Thursday, January 5, 2012

Obama's Three "ANYs"

Barack Obama - the president we thought was going to close the Guantanamo Bay Detention Center and restore the rule of law - has instituted a new regime. It's called "the three ANYs". The U.S. government can detain:




(Got a problem with that?)

January 22, 2009: President Obama signs order to close
Guantanamo Bay Detention Center within one year.

Details are in the newly minted "National Defense Authorization Act" (NDAA). (got police state?)

If you think it's time to stop being quiet and resist, get involved in the national mobilization against indefinite detention.

If you live in Chicago, COME OUT and SUPPORT the events taking place now through January 11 (and beyond) and spread the word!

Related posts

Chicago was the site of major protests against U.S. detention practices in Guantanamo, as well as in Bagram, other prisons throughout Afghanistan, and elsewhere in the world, on and around January 11, 2012. We called for an end to indefinite detention, unfair trials, and torture.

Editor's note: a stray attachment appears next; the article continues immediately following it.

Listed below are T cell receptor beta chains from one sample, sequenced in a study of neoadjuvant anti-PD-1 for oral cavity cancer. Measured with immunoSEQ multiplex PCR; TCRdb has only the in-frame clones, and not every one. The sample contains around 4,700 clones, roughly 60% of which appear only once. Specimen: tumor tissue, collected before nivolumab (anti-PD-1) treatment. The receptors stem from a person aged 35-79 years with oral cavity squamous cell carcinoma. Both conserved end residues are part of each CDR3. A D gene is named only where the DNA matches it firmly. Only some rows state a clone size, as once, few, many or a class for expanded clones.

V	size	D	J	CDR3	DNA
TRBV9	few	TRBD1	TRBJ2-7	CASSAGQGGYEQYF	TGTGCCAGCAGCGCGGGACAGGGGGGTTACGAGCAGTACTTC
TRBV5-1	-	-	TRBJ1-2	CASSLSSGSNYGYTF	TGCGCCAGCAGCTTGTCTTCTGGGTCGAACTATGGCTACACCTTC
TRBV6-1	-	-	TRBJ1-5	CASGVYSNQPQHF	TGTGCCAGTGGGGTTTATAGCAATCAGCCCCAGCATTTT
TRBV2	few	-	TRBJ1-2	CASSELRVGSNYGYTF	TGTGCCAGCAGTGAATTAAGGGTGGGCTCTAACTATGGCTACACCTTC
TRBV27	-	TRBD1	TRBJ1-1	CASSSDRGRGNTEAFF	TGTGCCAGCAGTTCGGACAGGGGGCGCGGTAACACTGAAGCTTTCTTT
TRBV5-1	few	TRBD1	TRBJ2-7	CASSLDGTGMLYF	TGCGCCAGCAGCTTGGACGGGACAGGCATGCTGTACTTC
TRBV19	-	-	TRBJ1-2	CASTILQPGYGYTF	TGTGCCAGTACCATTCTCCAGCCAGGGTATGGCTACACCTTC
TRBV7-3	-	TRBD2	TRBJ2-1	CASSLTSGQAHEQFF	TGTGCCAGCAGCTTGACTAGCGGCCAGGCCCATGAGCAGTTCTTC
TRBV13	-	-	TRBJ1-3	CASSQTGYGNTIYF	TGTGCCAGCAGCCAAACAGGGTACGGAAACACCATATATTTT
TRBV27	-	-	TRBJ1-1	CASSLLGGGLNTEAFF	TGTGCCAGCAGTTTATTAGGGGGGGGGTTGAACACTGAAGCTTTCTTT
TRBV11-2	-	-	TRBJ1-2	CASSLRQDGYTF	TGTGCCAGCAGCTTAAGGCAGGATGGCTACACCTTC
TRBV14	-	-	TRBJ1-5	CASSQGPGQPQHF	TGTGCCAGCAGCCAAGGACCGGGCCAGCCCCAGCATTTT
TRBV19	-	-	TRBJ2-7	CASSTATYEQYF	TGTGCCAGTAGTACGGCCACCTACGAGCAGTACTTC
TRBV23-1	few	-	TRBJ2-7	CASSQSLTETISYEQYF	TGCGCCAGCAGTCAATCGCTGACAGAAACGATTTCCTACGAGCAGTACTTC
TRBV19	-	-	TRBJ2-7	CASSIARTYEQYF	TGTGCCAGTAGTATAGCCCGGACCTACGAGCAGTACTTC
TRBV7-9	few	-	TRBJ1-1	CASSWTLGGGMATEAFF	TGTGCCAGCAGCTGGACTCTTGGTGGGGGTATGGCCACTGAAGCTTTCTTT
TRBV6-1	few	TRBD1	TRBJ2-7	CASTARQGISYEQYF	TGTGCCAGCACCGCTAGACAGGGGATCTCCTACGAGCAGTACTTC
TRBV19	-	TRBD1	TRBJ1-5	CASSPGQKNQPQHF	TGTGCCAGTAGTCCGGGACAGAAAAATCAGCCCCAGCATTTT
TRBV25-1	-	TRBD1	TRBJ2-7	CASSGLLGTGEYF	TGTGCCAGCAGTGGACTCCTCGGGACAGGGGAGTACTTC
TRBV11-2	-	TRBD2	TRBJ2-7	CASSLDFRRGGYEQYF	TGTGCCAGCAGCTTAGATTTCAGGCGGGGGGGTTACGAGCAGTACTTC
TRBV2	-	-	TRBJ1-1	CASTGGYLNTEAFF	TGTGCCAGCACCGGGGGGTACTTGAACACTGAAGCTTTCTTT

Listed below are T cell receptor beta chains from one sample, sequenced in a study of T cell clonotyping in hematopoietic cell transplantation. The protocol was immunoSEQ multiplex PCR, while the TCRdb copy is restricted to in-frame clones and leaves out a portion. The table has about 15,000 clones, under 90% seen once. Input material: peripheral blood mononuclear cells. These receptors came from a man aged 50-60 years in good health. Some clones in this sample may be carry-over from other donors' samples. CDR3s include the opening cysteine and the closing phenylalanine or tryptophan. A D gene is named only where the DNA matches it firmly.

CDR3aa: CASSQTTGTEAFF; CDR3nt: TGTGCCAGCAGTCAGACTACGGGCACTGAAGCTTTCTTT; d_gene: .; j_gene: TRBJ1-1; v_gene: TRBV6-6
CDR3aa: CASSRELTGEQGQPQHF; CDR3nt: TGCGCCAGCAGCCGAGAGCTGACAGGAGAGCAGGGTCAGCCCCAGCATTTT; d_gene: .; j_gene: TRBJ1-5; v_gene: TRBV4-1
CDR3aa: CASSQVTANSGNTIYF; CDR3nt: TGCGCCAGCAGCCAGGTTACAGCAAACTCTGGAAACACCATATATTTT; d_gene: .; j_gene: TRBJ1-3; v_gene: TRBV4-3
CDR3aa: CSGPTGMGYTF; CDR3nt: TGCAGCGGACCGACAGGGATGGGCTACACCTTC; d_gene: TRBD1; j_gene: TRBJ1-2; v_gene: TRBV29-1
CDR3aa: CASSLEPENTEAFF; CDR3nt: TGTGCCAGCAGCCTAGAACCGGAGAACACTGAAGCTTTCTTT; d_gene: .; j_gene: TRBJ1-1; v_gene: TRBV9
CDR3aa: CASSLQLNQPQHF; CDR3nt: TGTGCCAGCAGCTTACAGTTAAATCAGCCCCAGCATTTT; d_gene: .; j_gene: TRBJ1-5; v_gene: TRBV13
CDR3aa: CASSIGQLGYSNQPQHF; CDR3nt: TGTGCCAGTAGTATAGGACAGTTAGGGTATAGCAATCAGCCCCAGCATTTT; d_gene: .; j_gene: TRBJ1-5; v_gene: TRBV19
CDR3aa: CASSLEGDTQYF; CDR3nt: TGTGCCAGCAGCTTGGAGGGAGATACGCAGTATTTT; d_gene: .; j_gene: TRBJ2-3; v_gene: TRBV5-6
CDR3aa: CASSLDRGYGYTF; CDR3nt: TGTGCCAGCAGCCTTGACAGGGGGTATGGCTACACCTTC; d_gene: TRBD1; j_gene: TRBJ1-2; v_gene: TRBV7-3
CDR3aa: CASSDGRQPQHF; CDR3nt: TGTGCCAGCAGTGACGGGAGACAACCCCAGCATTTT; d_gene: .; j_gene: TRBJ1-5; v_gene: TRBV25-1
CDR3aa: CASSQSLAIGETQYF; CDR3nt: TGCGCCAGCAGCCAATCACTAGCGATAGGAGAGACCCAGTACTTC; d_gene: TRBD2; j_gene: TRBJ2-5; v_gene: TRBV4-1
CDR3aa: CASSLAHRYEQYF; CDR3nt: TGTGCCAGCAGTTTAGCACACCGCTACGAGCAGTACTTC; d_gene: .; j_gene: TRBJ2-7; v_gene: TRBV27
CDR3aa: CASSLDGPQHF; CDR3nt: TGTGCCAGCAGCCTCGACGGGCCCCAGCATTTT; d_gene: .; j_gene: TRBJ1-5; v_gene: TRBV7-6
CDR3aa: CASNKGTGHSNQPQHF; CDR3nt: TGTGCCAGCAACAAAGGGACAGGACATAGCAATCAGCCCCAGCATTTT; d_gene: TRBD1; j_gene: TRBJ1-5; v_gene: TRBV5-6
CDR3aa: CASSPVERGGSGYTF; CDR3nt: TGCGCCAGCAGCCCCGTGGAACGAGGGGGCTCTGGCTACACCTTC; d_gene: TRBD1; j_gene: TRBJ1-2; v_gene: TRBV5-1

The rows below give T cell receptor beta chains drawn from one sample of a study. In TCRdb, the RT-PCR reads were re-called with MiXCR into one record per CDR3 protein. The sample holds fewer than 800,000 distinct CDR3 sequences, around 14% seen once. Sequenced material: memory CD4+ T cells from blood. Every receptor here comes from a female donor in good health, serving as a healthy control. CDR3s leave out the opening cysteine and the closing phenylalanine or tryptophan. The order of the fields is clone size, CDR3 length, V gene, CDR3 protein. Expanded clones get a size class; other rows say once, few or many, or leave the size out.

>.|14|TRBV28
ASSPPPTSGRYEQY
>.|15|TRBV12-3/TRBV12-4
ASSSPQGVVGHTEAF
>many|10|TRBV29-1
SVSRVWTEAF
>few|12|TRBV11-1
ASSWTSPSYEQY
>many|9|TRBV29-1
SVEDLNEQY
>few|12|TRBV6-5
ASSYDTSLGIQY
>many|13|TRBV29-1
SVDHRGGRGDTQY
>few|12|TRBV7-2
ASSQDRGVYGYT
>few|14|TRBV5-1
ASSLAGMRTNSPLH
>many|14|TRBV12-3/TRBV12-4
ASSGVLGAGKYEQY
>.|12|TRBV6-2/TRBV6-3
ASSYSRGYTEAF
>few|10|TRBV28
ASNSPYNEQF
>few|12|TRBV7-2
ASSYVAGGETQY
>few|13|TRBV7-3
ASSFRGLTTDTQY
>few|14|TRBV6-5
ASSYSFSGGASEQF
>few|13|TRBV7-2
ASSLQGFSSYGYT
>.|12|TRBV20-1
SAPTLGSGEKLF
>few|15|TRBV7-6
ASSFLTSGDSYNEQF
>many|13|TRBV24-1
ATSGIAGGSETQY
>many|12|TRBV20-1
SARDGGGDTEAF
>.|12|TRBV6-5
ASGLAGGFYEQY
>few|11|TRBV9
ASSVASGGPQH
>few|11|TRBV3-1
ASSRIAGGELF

(See Chicago Protests Guantanamo Detention)

"Occupy Chicago opposes the language featured in the National Defense Authorization Act, which if passed would allow for the indefinite detention of American citizens by the military without charge or trail anywhere in the world. This expands and codifies tactics from the War on Terror of illegal detentions condemned by international law and our own constitution. We urge senators Durbin and Kirk to oppose this type of legislation in any form."

(See Occupy the NDAA! Oppose Indefinite Detention!

The story of the past decade-plus has been the story of the assertion by some that the conception of law that our society has is not sufficient.  Simply put, there are those who say that there is a third, "in-between" category of behavior -- and legal status -- that is not civilian (subject to criminal law) and not military (subject to military law and the laws of war). And since there are no rules about how to deal with that third category . . . .

(See Using the Good, Old Criminal Justice System: Worth a Try?)